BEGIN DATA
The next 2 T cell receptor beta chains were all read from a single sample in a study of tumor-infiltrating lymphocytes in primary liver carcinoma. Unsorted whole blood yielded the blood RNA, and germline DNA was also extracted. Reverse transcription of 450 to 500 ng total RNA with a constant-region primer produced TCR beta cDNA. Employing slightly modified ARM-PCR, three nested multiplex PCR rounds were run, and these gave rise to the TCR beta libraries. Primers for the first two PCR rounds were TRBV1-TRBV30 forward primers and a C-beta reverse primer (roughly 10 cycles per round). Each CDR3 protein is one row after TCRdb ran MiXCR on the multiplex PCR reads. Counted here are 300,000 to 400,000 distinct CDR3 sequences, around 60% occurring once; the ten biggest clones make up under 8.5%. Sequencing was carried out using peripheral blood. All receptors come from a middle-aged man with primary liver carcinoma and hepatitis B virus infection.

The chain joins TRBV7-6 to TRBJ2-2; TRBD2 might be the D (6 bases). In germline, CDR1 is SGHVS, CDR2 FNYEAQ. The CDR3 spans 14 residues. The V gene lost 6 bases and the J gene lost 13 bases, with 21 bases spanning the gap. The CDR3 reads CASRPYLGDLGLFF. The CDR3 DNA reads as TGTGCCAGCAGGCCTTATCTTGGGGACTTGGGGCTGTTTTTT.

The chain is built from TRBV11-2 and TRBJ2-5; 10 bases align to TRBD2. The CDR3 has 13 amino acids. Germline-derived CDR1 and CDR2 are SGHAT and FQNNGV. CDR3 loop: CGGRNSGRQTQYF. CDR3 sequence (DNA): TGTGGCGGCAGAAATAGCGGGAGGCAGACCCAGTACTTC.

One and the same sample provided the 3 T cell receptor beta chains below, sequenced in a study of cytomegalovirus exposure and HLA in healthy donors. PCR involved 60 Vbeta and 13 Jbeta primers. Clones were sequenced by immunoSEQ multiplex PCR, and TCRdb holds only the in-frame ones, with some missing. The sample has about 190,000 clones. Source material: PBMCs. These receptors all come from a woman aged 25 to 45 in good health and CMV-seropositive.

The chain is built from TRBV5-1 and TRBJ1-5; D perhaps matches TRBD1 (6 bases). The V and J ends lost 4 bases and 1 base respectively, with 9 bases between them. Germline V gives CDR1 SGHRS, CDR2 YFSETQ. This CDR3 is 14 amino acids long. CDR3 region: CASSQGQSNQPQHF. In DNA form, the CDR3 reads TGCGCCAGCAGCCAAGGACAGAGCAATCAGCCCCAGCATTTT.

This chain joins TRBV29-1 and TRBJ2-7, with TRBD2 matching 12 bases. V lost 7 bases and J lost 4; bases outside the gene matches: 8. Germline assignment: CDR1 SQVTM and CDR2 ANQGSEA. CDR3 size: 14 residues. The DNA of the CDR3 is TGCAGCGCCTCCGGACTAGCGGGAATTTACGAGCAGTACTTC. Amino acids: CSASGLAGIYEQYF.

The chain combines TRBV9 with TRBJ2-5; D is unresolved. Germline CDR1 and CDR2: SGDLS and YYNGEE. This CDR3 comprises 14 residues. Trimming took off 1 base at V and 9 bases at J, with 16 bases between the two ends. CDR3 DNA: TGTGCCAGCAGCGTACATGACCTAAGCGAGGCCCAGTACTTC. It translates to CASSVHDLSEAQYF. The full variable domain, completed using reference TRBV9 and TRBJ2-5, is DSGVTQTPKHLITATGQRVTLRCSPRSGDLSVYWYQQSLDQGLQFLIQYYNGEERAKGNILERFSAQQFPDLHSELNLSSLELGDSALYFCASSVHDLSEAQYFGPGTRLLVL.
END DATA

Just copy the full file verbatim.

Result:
The next 2 T cell receptor beta chains were all read from a single sample in a study of tumor-infiltrating lymphocytes in primary liver carcinoma. Unsorted whole blood yielded the blood RNA, and germline DNA was also extracted. Reverse transcription of 450 to 500 ng total RNA with a constant-region primer produced TCR beta cDNA. Employing slightly modified ARM-PCR, three nested multiplex PCR rounds were run, and these gave rise to the TCR beta libraries. Primers for the first two PCR rounds were TRBV1-TRBV30 forward primers and a C-beta reverse primer (roughly 10 cycles per round). Each CDR3 protein is one row after TCRdb ran MiXCR on the multiplex PCR reads. Counted here are 300,000 to 400,000 distinct CDR3 sequences, around 60% occurring once; the ten biggest clones make up under 8.5%. Sequencing was carried out using peripheral blood. All receptors come from a middle-aged man with primary liver carcinoma and hepatitis B virus infection.

The chain joins TRBV7-6 to TRBJ2-2; TRBD2 might be the D (6 bases). In germline, CDR1 is SGHVS, CDR2 FNYEAQ. The CDR3 spans 14 residues. The V gene lost 6 bases and the J gene lost 13 bases, with 21 bases spanning the gap. The CDR3 reads CASRPYLGDLGLFF. The CDR3 DNA reads as TGTGCCAGCAGGCCTTATCTTGGGGACTTGGGGCTGTTTTTT.

The chain is built from TRBV11-2 and TRBJ2-5; 10 bases align to TRBD2. The CDR3 has 13 amino acids. Germline-derived CDR1 and CDR2 are SGHAT and FQNNGV. CDR3 loop: CGGRNSGRQTQYF. CDR3 sequence (DNA): TGTGGCGGCAGAAATAGCGGGAGGCAGACCCAGTACTTC.

One and the same sample provided the 3 T cell receptor beta chains below, sequenced in a study of cytomegalovirus exposure and HLA in healthy donors. PCR involved 60 Vbeta and 13 Jbeta primers. Clones were sequenced by immunoSEQ multiplex PCR, and TCRdb holds only the in-frame ones, with some missing. The sample has about 190,000 clones. Source material: PBMCs. These receptors all come from a woman aged 25 to 45 in good health and CMV-seropositive.

The chain is built from TRBV5-1 and TRBJ1-5; D perhaps matches TRBD1 (6 bases). The V and J ends lost 4 bases and 1 base respectively, with 9 bases between them. Germline V gives CDR1 SGHRS, CDR2 YFSETQ. This CDR3 is 14 amino acids long. CDR3 region: CASSQGQSNQPQHF. In DNA form, the CDR3 reads TGCGCCAGCAGCCAAGGACAGAGCAATCAGCCCCAGCATTTT.

This chain joins TRBV29-1 and TRBJ2-7, with TRBD2 matching 12 bases. V lost 7 bases and J lost 4; bases outside the gene matches: 8. Germline assignment: CDR1 SQVTM and CDR2 ANQGSEA. CDR3 size: 14 residues. The DNA of the CDR3 is TGCAGCGCCTCCGGACTAGCGGGAATTTACGAGCAGTACTTC. Amino acids: CSASGLAGIYEQYF.

The chain combines TRBV9 with TRBJ2-5; D is unresolved. Germline CDR1 and CDR2: SGDLS and YYNGEE. This CDR3 comprises 14 residues. Trimming took off 1 base at V and 9 bases at J, with 16 bases between the two ends. CDR3 DNA: TGTGCCAGCAGCGTACATGACCTAAGCGAGGCCCAGTACTTC. It translates to CASSVHDLSEAQYF. The full variable domain, completed using reference TRBV9 and TRBJ2-5, is DSGVTQTPKHLITATGQRVTLRCSPRSGDLSVYWYQQSLDQGLQFLIQYYNGEERAKGNILERFSAQQFPDLHSELNLSSLELGDSALYFCASSVHDLSEAQYFGPGTRLLVL.